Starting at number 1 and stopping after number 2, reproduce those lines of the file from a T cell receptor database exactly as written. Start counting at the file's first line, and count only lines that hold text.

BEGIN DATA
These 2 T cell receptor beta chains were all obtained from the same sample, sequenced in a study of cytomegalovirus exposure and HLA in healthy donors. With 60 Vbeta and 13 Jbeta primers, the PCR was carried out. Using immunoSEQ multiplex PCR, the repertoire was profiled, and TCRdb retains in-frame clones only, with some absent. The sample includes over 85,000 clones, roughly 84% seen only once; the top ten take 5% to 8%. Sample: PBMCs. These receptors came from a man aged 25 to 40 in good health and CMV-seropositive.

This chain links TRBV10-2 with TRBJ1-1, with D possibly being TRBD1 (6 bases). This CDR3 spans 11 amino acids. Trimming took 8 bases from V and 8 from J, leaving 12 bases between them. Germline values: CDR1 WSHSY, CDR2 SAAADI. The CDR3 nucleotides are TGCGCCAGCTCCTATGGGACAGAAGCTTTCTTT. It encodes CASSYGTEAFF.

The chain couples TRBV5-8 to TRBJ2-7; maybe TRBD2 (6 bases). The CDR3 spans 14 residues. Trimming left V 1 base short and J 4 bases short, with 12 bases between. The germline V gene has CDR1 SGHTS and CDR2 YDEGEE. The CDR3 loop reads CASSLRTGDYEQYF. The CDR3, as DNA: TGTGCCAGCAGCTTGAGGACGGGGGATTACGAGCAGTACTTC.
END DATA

These 2 T cell receptor beta chains were all obtained from the same sample, sequenced in a study of cytomegalovirus exposure and HLA in healthy donors. With 60 Vbeta and 13 Jbeta primers, the PCR was carried out. Using immunoSEQ multiplex PCR, the repertoire was profiled, and TCRdb retains in-frame clones only, with some absent. The sample includes over 85,000 clones, roughly 84% seen only once; the top ten take 5% to 8%. Sample: PBMCs. These receptors came from a man aged 25 to 40 in good health and CMV-seropositive.

This chain links TRBV10-2 with TRBJ1-1, with D possibly being TRBD1 (6 bases). This CDR3 spans 11 amino acids. Trimming took 8 bases from V and 8 from J, leaving 12 bases between them. Germline values: CDR1 WSHSY, CDR2 SAAADI. The CDR3 nucleotides are TGCGCCAGCTCCTATGGGACAGAAGCTTTCTTT. It encodes CASSYGTEAFF.